Looking Back at a Lifetime of Doing Something We Loved

From an AP story headlined “Looking back on a lifetime of service in newspapering”:

OBERLIN, Kan. (AP) — Six northwestern Kansas newspapers and a shopper have been sold to brothers from Washington and Montana, The Oberlin Herald reported.

Jesse and Lloyd Mullen of Mullen Newspapers purchased The Herald, Colby Free Press, The Goodland Star-News, The Norton Star-Telegram, The St. Francis Herald, Bird City Times and The Country Advocate shopper from Steve and Cynthia Haynes, who are retiring after nearly 30 years with the newspapers.

The Mullen brothers said they were born into a newspaper family in Wyoming, and have bought and operated several newspapers in the western and northwestern U.S.

They named Frank Perea of Holyoke, Colorado, as publisher. Perea said he plans to move to northwestern Kansas in 2023.

The Hayneses, both 74, have been in the newspaper business for over 40 years and hope to spend more time with their family.

“We may do more traveling now,” Mr. Haynes said, “but who knows?”

And their farewell message to readers:

How do you sum up 42 years of your life together, doing a job where your every product was exposed to the scrutiny of not the town, but of people all over the country, and these days all over the world?

Cynthia and I feel fortunate to have been able to do something we loved. To live and work in towns we have loved. To have gone places, met people and seen and done things that many do not get to experience.

We have loved our jobs, most days anyway. I suppose everyone has those days. Dealing with the public is seldom particularly easy, whether it’s a reader, a customer or a public official with a problem.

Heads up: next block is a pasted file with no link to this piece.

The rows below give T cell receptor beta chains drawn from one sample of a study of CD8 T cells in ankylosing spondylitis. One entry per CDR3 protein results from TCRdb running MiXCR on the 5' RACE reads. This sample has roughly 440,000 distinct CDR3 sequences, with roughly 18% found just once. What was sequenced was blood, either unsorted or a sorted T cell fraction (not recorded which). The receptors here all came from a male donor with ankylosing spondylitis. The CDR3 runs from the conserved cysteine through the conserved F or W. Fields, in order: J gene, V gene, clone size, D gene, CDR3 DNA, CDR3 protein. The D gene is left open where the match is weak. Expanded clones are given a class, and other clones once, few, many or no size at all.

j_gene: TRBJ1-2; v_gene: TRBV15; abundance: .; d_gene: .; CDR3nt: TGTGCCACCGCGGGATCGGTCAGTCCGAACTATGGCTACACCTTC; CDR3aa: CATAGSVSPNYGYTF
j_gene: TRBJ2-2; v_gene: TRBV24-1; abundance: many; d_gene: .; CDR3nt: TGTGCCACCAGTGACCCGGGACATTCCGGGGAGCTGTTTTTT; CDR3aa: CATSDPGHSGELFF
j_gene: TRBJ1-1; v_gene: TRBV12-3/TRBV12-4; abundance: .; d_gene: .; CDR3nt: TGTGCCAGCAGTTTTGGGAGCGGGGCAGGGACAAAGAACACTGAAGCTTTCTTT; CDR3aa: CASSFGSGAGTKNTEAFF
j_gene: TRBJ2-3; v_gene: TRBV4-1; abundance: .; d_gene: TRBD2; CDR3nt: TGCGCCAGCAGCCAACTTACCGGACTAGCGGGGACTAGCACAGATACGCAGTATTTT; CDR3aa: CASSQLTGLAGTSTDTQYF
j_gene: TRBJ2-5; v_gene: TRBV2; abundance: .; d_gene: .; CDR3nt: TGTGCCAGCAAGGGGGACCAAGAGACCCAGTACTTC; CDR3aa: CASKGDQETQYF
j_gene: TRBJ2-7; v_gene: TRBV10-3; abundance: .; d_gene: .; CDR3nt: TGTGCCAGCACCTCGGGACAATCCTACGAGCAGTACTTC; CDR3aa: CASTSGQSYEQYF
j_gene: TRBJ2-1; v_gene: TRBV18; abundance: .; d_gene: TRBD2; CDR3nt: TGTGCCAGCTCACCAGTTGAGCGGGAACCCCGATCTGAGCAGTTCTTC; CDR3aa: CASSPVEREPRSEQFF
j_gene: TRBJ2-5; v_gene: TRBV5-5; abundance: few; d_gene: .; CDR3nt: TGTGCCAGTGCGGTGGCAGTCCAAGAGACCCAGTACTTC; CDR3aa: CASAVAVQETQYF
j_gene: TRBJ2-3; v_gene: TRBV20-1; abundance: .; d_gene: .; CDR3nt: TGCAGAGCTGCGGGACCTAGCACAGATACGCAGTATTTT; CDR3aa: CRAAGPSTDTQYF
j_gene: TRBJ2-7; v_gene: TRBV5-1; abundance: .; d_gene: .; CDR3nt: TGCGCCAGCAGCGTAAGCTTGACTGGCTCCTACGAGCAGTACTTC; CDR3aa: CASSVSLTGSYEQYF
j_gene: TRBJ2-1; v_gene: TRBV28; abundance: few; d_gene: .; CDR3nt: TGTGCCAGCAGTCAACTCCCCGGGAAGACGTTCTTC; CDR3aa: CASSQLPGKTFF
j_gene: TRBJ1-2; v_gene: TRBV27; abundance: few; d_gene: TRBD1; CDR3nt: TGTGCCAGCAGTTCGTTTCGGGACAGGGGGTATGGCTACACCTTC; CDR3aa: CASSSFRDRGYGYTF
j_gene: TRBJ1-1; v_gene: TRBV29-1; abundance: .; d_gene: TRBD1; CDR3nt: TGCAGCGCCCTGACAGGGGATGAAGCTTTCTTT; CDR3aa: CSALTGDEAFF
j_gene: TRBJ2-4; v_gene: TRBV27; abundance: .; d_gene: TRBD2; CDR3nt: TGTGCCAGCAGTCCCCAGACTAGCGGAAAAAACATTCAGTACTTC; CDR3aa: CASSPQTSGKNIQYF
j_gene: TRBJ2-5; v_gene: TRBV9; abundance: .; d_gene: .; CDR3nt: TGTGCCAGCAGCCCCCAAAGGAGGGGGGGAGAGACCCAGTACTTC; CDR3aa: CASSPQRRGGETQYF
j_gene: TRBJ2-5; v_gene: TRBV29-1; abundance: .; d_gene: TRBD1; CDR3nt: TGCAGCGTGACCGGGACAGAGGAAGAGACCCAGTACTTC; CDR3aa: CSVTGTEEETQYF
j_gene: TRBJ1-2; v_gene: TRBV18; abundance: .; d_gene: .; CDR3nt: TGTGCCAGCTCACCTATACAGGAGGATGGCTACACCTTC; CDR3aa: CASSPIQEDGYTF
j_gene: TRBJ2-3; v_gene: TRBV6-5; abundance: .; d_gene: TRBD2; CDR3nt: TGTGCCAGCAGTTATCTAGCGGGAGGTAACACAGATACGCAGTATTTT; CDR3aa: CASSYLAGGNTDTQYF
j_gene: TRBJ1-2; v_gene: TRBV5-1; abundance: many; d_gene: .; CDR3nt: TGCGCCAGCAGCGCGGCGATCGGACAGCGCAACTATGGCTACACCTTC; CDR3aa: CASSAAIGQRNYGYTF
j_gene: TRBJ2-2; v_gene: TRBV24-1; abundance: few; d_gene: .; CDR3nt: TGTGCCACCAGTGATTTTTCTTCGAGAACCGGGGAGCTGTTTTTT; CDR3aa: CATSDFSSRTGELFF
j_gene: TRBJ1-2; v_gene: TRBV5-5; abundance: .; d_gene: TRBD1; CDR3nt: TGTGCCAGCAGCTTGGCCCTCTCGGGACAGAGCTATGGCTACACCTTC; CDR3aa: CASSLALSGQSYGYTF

It’s never been that hard, either, especially because people here are pretty nice. That’s one thing we noticed when we moved to Oberlin in 1993. People would walk across the street to introduce themselves, or maybe that was just Jay Anderson.

But northwest Kansas is a peaceable place. Murders tend to happen once or twice a century in any given county. Bar fights are just as rare. Hardly anyone locks their car – or their house.

I think we can be proud of what we accomplished in our 29 years here. We managed to put our newspapers into the top tier of small-town publications in Kansas, won many awards (not that those are important in and of themselves, but they show what other newspaper editors, in other states, thought of our work). And by our, I mean our entire staff.

We received national recognition for what we had accomplished here, again from other, distant newspaper people.

More than that, when we looked at the papers, we had a sense that we had made them better, had focused them on serving their towns and counties and that readers liked them.

We hope, moreover, that we were thought of as fair, as treating everyone, rich or poor, obscure or widely known, the same. People knew if we got a traffic ticket, our names would be in the paper just as theirs would.

We expected nothing less from public officials. Most of the time, I think we got it. Public administration in this part of the world is mostly fair and honest; it’s done by people who want to do the right thing. That’s good.

Cynthia pointed out that when we signed the papers to sell our newspapers on Thursday, Dec. 2, it was 42 years to the day that we bought our first paper, The Mineral County Miner and South Fork Tines (and no, that’s not a typo; that’s a pun) in tiny Creede, Colo. We were 32, and our kids ranged from 5 months to 6 years.

That was 1980. If you do the math, you’ll know that today, those kids are 42, 45 and 48, and their parents are 74. It’s not that we didn’t love our jobs anymore, just that we seemed to be tired much of the time, and we seemed to be working more and traveling less.

If we were going to have any retirement together, we realized, we had to get with it.